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On the death of popular national radio commentator Herb Fuller, underling Joe Harris undertakes to prepare an hour long, eulogistic program featuring interviews with Fuller's friends. But, though Fuller was beloved by 150 million of what all the pros term the "great unwashed," all Harris can find is victims, cynical users, and outright enemies of Fuller. Is this where the magic of editing comes in? Written by
Rod Crawford <email@example.com>
The Great Man is a thinly disguised Arthur Godfrey
Just as Charlie Kane was based on William Randolph Hearst, great man Herb Fuller was based on TV and radio icon Arthur Godfrey. I believe several of the story lines in Great Man paralleled events in Godfrey's life. The one that stands out involved a `boy singer' that was fired by Herb Fuller. In real life Arthur Godfrey fired `boy singer' Julius LaRosa. I have heard that Godfrey the `old redhead' was none too pleased with Jose Ferrer's film.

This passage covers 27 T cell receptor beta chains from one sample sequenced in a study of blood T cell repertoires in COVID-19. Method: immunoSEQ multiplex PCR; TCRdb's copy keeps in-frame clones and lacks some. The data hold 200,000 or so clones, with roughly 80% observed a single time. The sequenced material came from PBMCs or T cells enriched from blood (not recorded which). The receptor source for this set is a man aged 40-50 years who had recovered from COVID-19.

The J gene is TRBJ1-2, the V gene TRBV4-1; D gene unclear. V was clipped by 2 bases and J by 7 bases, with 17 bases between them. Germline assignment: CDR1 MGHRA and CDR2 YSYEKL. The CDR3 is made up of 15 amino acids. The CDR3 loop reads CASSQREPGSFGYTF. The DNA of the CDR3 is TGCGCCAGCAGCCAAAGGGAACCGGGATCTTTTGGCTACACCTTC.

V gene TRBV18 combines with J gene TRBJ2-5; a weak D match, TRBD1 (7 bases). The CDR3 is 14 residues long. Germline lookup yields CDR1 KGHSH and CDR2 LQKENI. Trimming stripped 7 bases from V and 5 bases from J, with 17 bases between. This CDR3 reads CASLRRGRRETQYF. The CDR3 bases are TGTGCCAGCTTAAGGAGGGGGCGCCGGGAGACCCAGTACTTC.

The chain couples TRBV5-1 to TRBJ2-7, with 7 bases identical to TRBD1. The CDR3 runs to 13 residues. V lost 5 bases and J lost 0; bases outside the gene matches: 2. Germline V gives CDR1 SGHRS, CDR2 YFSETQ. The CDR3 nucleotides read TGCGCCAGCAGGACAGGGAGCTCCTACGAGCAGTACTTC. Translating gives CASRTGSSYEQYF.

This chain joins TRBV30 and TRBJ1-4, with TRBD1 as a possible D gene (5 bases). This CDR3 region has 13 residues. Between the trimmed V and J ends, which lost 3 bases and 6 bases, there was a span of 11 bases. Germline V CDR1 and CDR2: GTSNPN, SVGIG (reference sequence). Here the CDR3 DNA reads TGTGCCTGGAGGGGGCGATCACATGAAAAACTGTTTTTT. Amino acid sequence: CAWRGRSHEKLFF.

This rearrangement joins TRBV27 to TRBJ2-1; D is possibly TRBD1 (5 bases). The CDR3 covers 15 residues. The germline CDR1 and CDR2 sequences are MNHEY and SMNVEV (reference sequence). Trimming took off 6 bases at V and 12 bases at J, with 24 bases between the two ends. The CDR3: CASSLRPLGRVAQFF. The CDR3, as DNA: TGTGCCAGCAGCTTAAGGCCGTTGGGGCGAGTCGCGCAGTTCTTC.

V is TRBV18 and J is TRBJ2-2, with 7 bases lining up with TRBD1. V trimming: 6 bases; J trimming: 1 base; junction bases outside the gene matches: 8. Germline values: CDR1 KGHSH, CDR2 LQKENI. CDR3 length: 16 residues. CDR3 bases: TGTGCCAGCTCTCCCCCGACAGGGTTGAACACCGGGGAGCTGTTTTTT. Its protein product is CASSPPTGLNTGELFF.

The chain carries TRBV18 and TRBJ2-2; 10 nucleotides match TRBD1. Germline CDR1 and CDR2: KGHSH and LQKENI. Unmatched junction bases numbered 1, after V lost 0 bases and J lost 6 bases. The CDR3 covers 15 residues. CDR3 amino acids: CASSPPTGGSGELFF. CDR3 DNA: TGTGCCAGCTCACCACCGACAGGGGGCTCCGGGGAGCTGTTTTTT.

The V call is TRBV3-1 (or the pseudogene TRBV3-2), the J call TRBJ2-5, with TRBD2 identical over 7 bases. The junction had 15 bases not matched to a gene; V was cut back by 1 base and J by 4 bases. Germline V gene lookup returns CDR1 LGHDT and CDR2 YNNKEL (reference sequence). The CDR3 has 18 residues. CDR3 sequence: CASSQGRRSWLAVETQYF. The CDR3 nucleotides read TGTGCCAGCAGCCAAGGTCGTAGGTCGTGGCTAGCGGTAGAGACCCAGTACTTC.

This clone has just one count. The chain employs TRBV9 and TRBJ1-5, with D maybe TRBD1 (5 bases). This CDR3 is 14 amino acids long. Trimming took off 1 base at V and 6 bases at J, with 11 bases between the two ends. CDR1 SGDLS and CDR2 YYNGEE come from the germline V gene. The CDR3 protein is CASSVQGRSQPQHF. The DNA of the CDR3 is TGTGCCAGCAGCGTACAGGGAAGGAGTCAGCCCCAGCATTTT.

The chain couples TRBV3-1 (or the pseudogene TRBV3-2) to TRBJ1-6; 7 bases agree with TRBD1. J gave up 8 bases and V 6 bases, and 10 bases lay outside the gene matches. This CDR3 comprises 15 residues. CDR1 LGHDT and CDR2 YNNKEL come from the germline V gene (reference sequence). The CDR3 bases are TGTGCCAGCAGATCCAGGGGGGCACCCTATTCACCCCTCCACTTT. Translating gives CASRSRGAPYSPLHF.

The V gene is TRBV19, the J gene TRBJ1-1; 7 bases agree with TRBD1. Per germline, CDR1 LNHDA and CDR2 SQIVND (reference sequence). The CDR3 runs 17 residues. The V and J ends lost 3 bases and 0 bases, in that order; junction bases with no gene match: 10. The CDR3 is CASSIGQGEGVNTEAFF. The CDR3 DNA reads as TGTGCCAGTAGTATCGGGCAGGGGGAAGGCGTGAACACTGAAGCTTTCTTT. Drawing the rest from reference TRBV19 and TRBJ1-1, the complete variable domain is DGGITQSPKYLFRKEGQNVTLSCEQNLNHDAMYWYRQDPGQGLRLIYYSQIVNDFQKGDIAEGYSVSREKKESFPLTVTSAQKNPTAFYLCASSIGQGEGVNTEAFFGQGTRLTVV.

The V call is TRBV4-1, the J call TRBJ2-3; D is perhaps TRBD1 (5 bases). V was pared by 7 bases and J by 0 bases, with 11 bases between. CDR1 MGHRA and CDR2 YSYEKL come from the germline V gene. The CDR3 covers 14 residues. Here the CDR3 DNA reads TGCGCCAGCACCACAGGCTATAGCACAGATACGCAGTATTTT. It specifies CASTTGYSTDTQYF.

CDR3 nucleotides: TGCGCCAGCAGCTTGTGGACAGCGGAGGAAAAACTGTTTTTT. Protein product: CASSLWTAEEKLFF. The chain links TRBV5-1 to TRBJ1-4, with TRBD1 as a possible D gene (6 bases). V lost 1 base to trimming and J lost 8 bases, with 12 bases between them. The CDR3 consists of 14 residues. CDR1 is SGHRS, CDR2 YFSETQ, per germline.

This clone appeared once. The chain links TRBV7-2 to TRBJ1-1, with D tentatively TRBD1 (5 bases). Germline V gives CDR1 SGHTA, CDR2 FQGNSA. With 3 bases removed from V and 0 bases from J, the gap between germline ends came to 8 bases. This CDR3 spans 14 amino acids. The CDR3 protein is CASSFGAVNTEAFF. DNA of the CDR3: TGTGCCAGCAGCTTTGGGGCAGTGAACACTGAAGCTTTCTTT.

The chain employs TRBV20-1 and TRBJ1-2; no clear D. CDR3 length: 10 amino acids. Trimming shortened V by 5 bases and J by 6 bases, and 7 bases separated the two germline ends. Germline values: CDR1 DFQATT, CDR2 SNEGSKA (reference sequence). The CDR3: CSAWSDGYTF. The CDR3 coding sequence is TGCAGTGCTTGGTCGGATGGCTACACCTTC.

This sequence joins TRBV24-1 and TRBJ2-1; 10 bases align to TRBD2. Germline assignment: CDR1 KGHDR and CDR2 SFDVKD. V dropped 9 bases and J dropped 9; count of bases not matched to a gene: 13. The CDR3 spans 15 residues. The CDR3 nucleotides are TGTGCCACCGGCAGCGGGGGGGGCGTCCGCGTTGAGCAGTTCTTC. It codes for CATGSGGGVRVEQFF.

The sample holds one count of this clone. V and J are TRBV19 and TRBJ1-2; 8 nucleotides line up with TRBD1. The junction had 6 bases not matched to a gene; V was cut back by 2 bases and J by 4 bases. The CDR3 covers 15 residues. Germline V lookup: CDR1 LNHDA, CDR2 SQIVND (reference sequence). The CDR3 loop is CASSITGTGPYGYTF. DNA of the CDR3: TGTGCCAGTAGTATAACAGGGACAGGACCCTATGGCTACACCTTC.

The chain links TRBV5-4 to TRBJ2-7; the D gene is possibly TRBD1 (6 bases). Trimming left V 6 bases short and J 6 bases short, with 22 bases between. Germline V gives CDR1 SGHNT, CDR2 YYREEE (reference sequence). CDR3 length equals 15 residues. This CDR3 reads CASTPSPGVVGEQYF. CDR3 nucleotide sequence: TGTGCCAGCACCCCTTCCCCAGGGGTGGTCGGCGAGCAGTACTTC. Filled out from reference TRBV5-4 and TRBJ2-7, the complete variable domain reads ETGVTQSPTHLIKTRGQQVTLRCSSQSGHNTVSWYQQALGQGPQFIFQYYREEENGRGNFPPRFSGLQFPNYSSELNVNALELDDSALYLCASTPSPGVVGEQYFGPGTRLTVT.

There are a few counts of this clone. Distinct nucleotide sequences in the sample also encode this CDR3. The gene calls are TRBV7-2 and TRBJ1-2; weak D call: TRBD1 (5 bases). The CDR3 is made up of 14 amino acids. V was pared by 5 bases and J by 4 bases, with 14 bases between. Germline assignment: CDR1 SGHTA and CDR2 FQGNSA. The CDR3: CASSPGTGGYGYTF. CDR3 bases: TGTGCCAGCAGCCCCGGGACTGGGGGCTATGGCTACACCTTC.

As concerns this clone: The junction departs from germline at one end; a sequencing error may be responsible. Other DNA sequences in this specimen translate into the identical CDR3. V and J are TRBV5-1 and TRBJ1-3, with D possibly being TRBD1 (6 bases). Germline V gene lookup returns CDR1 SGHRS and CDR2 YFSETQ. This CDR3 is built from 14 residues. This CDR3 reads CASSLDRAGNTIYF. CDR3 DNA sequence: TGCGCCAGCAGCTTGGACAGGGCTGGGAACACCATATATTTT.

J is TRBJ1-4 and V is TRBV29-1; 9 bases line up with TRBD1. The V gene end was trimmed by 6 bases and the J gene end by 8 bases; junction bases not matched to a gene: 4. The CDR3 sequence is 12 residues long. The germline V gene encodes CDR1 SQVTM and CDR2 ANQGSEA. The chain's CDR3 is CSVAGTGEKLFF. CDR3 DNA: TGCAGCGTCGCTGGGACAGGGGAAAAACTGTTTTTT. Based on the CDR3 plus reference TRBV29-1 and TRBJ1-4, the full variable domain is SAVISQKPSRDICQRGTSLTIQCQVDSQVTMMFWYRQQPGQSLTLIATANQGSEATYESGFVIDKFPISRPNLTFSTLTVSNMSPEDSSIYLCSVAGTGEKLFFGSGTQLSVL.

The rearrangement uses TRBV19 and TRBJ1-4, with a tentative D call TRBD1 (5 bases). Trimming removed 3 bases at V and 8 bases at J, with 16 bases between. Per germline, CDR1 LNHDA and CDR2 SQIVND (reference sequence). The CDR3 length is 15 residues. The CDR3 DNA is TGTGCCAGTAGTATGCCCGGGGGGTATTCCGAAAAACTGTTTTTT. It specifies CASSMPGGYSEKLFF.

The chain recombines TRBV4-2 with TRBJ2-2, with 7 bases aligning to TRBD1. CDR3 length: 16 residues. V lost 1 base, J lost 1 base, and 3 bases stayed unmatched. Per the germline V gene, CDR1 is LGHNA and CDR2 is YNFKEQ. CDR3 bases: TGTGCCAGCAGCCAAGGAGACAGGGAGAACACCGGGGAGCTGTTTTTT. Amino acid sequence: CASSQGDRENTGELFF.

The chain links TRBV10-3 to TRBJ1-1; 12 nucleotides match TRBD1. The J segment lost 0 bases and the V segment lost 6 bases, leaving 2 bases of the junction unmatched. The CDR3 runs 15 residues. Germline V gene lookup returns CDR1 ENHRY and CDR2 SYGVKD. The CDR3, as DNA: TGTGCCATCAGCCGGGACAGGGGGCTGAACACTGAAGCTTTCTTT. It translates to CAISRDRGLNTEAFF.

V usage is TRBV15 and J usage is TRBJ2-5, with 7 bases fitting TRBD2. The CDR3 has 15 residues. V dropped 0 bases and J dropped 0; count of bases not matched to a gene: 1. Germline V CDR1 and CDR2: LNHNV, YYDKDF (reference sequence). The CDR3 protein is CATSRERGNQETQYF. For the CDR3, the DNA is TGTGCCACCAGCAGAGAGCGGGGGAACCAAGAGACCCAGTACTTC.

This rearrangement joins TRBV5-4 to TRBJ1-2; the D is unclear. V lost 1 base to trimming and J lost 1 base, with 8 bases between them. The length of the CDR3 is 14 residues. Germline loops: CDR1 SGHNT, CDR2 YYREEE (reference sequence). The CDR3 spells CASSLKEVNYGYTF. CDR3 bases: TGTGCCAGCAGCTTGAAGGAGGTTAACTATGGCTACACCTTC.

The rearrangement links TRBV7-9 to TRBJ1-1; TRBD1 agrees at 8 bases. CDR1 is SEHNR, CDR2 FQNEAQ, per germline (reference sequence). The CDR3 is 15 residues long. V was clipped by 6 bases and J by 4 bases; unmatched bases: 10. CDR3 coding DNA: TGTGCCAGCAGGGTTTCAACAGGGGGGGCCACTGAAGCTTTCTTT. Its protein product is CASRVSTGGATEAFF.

There is a brilliant scene in the film where the hard-boiled, cynical reporter Joe Harris (Jose Ferrer) meets a former employer of great man Herb Fuller, the guy who gave Fuller his start in broadcasting. Harris and his secretary make fun of Paul Beaseley (veteran actor Ed Wynn, who only has this one scene), a doddering old bumpkin who owns a small radio station in New England. Beaseley tells a story that reveals the two sides of Herb Fuller a folksy, down-to- earth radio personality that people love on the one hand and a mean-spirited, drunken rat bastard on the other. At the end of the scene Beaseley says something like, `I know that some people find me ridiculous' and Harris, no longer mocking Beaseley, replies, `Mr. Beaseley, I don't find you ridiculous at all'. This is one of my favorite movie scenes of all time.
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